Further south at HHL Leipzig Graduate School of Management, the issue of refugees is close to hand as the wider university campus has taken in 500 people recently arrived in Germany, housing them in bunk beds in the gymnasium.

“So many people have come in such a short time that a lot of initiatives in HHL are about how we can contribute to just relieving the pain and suffering,” explains Stephan Stubner, who teaches strategic management and family business at the school.

Donations have arrived from dozens of HHL alumni in recent months, making it possible to offer scholarships of up to €40,000 for three refugees who show a capacity to study for the masters in management qualification.

The pot of money raised is big enough to provide additional help with living expenses and travel costs, plus support with taking the necessary GMAT exams that HHL requires of all its student applicants.

“We want to lower the hurdles people have to jump over while not compromising standards,” Prof Stubner says.

Other priorities

The opportunity to acquire a business education is important for the future, but the reality is there are more pressing needs that also need to be addressed, he adds.

“I am a strong believer in the power of education, and there are a lot of people among those arriving in Leipzig who are highly motivated and educated,” he says. “But this must be seen as a long-term goal.”

The sheer numbers arriving in the EU mean that many people who would like to take up offers being made available by the top European schools are likely to be disappointed.

More than 410,000 people have crossed the Mediterranean from the Middle East in 2015 so far, according to the United Nations, which has been co-ordinating offers of assistance from dozens of business schools through its Principles for Responsible Management Education initiative.

Geography is not a problem for “edtech” companies such as the University of the People, a purely online, non-profit university, which has raised funding to accept 500 students to study despite their transitory circumstances.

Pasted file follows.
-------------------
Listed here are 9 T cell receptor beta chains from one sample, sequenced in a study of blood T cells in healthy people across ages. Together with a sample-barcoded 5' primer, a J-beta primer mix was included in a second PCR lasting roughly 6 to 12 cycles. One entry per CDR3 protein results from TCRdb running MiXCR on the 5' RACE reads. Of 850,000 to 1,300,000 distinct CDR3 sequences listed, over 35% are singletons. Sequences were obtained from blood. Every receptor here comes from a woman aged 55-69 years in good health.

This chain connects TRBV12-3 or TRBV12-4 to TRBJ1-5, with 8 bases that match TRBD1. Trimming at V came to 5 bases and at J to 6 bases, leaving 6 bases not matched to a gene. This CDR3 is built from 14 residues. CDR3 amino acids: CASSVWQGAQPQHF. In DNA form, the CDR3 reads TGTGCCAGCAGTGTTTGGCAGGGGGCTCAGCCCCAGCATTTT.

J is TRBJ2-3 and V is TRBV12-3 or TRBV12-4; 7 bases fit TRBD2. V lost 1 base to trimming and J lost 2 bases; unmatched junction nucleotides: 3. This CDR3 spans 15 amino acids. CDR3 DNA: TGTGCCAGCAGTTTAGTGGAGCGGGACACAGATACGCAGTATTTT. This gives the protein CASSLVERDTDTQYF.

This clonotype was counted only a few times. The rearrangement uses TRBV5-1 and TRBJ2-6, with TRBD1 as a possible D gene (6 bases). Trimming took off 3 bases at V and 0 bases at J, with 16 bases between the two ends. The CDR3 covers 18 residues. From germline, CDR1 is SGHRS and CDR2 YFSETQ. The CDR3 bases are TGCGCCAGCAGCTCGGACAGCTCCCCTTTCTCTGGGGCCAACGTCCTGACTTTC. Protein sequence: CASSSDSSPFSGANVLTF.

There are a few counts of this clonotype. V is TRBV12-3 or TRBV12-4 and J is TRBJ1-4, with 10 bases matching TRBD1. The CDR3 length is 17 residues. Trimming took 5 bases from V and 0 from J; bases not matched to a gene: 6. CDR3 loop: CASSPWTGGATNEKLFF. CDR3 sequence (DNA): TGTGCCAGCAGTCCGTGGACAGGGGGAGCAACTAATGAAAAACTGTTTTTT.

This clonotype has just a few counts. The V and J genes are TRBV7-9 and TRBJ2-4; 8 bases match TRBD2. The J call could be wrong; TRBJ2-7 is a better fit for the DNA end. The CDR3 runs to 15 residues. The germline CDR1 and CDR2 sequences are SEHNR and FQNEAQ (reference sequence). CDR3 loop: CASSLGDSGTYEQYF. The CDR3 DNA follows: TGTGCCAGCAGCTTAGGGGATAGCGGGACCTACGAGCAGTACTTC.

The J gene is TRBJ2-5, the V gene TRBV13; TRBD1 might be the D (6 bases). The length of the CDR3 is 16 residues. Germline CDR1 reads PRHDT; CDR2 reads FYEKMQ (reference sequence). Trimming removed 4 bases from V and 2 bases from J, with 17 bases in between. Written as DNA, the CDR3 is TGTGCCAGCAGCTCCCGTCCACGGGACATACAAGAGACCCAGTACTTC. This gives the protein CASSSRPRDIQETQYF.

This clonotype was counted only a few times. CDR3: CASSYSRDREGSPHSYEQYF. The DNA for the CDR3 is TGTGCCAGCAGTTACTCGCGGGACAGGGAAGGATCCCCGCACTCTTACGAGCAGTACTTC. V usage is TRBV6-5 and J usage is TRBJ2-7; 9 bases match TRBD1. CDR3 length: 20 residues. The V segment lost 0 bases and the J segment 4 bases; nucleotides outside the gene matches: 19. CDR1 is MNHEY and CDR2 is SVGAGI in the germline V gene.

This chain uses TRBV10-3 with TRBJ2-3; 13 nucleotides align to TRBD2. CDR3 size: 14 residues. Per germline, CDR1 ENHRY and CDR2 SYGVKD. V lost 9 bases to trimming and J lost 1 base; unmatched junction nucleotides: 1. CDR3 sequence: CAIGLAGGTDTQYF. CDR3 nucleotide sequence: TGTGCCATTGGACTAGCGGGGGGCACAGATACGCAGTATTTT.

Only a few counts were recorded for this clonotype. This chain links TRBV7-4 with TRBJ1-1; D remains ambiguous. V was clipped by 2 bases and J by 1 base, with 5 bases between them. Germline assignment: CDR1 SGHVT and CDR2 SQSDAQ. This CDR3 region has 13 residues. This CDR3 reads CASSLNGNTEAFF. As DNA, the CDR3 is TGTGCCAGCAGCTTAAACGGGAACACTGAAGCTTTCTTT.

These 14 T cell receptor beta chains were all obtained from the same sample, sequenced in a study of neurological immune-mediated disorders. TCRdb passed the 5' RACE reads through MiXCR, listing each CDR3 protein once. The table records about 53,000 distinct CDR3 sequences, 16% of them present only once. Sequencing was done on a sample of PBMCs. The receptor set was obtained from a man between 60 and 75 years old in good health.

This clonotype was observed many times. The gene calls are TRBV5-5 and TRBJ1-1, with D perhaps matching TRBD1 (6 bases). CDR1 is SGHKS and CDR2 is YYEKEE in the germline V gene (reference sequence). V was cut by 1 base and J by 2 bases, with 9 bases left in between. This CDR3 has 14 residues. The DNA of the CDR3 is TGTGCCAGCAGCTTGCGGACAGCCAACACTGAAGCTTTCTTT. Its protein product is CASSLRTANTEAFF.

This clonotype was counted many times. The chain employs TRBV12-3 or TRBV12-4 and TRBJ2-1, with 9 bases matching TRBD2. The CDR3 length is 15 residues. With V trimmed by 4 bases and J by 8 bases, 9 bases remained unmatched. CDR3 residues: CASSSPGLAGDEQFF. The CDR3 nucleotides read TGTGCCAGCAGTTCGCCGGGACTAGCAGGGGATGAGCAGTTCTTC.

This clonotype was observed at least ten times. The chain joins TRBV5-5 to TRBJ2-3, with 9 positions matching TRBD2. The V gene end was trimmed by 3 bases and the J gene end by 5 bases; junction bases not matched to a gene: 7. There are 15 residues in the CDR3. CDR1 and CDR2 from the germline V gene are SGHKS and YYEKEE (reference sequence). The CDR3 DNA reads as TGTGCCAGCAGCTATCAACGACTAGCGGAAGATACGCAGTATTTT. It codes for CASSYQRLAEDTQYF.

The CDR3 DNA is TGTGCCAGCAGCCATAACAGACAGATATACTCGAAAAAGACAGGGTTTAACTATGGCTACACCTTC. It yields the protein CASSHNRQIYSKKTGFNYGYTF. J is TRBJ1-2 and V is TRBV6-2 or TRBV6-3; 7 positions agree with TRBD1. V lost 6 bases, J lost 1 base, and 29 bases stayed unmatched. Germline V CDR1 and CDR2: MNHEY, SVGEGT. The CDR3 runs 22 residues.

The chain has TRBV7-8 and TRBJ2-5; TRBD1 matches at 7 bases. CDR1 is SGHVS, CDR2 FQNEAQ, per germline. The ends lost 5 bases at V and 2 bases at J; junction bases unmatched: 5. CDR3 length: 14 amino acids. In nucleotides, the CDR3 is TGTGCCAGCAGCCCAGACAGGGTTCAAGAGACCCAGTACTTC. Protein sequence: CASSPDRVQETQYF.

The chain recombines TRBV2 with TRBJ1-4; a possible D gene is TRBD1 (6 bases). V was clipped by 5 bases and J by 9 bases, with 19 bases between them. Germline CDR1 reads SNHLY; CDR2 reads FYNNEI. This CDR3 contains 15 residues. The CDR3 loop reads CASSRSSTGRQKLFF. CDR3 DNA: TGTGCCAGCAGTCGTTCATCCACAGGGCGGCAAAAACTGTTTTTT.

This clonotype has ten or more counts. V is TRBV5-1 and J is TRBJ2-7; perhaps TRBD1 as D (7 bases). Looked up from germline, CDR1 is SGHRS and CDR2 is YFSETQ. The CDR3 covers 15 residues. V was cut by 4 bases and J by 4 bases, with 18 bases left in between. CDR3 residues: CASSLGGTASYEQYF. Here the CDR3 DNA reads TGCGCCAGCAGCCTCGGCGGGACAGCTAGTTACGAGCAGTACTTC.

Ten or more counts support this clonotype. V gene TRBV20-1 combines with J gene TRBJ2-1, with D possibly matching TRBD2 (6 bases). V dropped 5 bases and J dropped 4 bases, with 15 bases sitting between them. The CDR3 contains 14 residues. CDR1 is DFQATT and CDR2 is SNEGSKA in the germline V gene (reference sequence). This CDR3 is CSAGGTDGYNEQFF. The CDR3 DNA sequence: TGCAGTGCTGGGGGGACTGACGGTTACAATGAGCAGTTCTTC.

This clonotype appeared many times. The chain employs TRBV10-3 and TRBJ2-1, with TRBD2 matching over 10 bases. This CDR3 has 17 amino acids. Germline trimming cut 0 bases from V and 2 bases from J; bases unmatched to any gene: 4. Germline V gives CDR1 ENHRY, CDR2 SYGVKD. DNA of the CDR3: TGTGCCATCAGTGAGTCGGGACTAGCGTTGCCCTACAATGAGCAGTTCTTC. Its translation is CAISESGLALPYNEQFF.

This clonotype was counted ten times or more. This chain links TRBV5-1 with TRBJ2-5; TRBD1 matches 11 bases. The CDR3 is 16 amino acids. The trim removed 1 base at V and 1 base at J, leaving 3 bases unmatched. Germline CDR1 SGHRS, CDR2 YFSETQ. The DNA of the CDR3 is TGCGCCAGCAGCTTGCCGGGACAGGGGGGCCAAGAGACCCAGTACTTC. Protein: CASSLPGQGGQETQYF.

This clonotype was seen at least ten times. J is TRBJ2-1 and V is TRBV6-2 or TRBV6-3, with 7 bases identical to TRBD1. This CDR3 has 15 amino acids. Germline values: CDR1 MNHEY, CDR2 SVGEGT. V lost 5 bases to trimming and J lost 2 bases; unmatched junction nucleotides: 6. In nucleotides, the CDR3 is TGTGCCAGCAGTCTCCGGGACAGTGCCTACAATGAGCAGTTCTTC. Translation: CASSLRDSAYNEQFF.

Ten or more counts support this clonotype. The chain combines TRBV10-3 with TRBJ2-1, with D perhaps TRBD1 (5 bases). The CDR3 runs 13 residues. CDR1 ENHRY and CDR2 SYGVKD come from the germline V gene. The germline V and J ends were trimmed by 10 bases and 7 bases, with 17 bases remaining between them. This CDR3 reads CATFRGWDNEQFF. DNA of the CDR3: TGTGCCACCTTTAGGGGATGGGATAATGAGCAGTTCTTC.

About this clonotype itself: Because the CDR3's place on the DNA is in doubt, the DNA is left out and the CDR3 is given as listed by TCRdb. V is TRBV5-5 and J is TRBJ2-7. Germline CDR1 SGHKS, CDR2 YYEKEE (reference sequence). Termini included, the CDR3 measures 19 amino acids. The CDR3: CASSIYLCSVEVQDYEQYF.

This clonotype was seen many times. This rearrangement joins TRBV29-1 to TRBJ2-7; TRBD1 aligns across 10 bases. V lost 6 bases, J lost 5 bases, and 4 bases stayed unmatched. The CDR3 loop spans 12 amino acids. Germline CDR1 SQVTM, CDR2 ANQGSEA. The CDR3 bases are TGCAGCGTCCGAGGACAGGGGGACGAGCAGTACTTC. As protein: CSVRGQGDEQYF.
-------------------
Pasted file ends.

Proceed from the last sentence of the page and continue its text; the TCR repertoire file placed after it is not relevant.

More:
Although UoPeople has so far raised $1m towards this effort, it has a cost advantage over bricks-and-mortar business schools. It does not charge tuition fees, only taking a processing fee of $100 per each end-of-course exam.

Again, however, the problem is reaching those the support is intended to help.

“When they know about us, they jump on board,” Shai Reshef, UoPeople’s founder and president, says. “The big challenge is spreading the word.”

Many established business schools, with campus facilities, feel that short-term humanitarian assistance is a bigger priority than preparing new student bursaries, which at best is slow burn source of help. Several have a tradition of running events to build relations between the school and the community within which they are based so it has been a matter of refocusing these efforts on refugee assistance.

For instance, the French school Essec has provided accommodation and basic material assistance for some of the 100 Syrian refugees who arrived in Cergy, the capital of the Val d’Oise area, where its campus is based.

This was helped by staff, who organised a collection of warm clothing and blankets for a week at the beginning of September.

Several Essec employees also provided translation assistance and helped to facilitate relations with the administrative authorities for people arriving in the city. “It is humanistic value,” a spokesperson said.